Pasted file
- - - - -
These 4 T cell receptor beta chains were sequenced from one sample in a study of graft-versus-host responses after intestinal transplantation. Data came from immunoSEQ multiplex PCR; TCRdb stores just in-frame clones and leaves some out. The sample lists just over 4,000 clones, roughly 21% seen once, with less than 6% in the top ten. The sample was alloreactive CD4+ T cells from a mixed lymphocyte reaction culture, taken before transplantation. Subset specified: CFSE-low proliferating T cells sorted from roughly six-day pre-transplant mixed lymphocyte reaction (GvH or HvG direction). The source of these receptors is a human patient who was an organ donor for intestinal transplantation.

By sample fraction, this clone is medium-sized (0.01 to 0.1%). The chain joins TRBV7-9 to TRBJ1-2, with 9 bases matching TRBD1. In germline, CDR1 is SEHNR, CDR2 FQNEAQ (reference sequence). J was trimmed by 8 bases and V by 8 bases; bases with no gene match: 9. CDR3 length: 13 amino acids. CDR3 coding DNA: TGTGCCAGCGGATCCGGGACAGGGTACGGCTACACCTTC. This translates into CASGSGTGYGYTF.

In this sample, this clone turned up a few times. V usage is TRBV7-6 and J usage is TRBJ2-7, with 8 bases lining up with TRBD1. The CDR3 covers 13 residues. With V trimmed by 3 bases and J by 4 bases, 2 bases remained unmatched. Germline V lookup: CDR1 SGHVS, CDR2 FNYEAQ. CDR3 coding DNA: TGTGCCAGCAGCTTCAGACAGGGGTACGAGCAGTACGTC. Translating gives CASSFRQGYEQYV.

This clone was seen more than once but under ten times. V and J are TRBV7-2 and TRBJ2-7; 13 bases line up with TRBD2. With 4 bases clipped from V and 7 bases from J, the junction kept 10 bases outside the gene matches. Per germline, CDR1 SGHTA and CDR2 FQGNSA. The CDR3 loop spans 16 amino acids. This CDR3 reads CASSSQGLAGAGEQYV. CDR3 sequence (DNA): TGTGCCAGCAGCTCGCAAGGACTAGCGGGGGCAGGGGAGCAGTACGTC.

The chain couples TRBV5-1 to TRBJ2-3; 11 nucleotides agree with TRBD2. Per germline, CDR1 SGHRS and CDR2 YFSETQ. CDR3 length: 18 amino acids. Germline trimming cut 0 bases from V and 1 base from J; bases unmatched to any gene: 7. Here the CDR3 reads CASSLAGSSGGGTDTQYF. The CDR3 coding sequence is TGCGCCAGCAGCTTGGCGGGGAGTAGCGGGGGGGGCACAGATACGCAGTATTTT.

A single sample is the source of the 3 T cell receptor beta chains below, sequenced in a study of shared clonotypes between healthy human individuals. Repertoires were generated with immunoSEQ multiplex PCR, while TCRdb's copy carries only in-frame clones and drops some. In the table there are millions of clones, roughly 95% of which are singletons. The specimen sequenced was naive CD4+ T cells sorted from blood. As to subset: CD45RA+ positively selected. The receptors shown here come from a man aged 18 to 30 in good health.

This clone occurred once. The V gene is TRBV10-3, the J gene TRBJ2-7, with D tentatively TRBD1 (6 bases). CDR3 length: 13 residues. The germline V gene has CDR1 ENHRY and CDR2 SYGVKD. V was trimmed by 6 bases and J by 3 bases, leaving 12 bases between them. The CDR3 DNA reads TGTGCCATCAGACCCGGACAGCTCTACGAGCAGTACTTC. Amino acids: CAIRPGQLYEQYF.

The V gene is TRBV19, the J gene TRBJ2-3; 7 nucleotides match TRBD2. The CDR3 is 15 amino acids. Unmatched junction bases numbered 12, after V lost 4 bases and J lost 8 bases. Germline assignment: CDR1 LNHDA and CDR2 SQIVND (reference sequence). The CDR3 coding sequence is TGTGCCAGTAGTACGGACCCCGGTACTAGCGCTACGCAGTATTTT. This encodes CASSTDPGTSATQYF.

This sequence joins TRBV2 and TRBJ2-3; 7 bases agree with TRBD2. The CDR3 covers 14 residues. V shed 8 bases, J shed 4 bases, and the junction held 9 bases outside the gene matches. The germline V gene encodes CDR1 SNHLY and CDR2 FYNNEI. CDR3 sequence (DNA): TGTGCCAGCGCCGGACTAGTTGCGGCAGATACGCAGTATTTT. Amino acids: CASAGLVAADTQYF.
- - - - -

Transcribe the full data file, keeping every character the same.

These 4 T cell receptor beta chains were sequenced from one sample in a study of graft-versus-host responses after intestinal transplantation. Data came from immunoSEQ multiplex PCR; TCRdb stores just in-frame clones and leaves some out. The sample lists just over 4,000 clones, roughly 21% seen once, with less than 6% in the top ten. The sample was alloreactive CD4+ T cells from a mixed lymphocyte reaction culture, taken before transplantation. Subset specified: CFSE-low proliferating T cells sorted from roughly six-day pre-transplant mixed lymphocyte reaction (GvH or HvG direction). The source of these receptors is a human patient who was an organ donor for intestinal transplantation.

By sample fraction, this clone is medium-sized (0.01 to 0.1%). The chain joins TRBV7-9 to TRBJ1-2, with 9 bases matching TRBD1. In germline, CDR1 is SEHNR, CDR2 FQNEAQ (reference sequence). J was trimmed by 8 bases and V by 8 bases; bases with no gene match: 9. CDR3 length: 13 amino acids. CDR3 coding DNA: TGTGCCAGCGGATCCGGGACAGGGTACGGCTACACCTTC. This translates into CASGSGTGYGYTF.

In this sample, this clone turned up a few times. V usage is TRBV7-6 and J usage is TRBJ2-7, with 8 bases lining up with TRBD1. The CDR3 covers 13 residues. With V trimmed by 3 bases and J by 4 bases, 2 bases remained unmatched. Germline V lookup: CDR1 SGHVS, CDR2 FNYEAQ. CDR3 coding DNA: TGTGCCAGCAGCTTCAGACAGGGGTACGAGCAGTACGTC. Translating gives CASSFRQGYEQYV.

This clone was seen more than once but under ten times. V and J are TRBV7-2 and TRBJ2-7; 13 bases line up with TRBD2. With 4 bases clipped from V and 7 bases from J, the junction kept 10 bases outside the gene matches. Per germline, CDR1 SGHTA and CDR2 FQGNSA. The CDR3 loop spans 16 amino acids. This CDR3 reads CASSSQGLAGAGEQYV. CDR3 sequence (DNA): TGTGCCAGCAGCTCGCAAGGACTAGCGGGGGCAGGGGAGCAGTACGTC.

The chain couples TRBV5-1 to TRBJ2-3; 11 nucleotides agree with TRBD2. Per germline, CDR1 SGHRS and CDR2 YFSETQ. CDR3 length: 18 amino acids. Germline trimming cut 0 bases from V and 1 base from J; bases unmatched to any gene: 7. Here the CDR3 reads CASSLAGSSGGGTDTQYF. The CDR3 coding sequence is TGCGCCAGCAGCTTGGCGGGGAGTAGCGGGGGGGGCACAGATACGCAGTATTTT.

A single sample is the source of the 3 T cell receptor beta chains below, sequenced in a study of shared clonotypes between healthy human individuals. Repertoires were generated with immunoSEQ multiplex PCR, while TCRdb's copy carries only in-frame clones and drops some. In the table there are millions of clones, roughly 95% of which are singletons. The specimen sequenced was naive CD4+ T cells sorted from blood. As to subset: CD45RA+ positively selected. The receptors shown here come from a man aged 18 to 30 in good health.

This clone occurred once. The V gene is TRBV10-3, the J gene TRBJ2-7, with D tentatively TRBD1 (6 bases). CDR3 length: 13 residues. The germline V gene has CDR1 ENHRY and CDR2 SYGVKD. V was trimmed by 6 bases and J by 3 bases, leaving 12 bases between them. The CDR3 DNA reads TGTGCCATCAGACCCGGACAGCTCTACGAGCAGTACTTC. Amino acids: CAIRPGQLYEQYF.

The V gene is TRBV19, the J gene TRBJ2-3; 7 nucleotides match TRBD2. The CDR3 is 15 amino acids. Unmatched junction bases numbered 12, after V lost 4 bases and J lost 8 bases. Germline assignment: CDR1 LNHDA and CDR2 SQIVND (reference sequence). The CDR3 coding sequence is TGTGCCAGTAGTACGGACCCCGGTACTAGCGCTACGCAGTATTTT. This encodes CASSTDPGTSATQYF.

This sequence joins TRBV2 and TRBJ2-3; 7 bases agree with TRBD2. The CDR3 covers 14 residues. V shed 8 bases, J shed 4 bases, and the junction held 9 bases outside the gene matches. The germline V gene encodes CDR1 SNHLY and CDR2 FYNNEI. CDR3 sequence (DNA): TGTGCCAGCGCCGGACTAGTTGCGGCAGATACGCAGTATTTT. Amino acids: CASAGLVAADTQYF.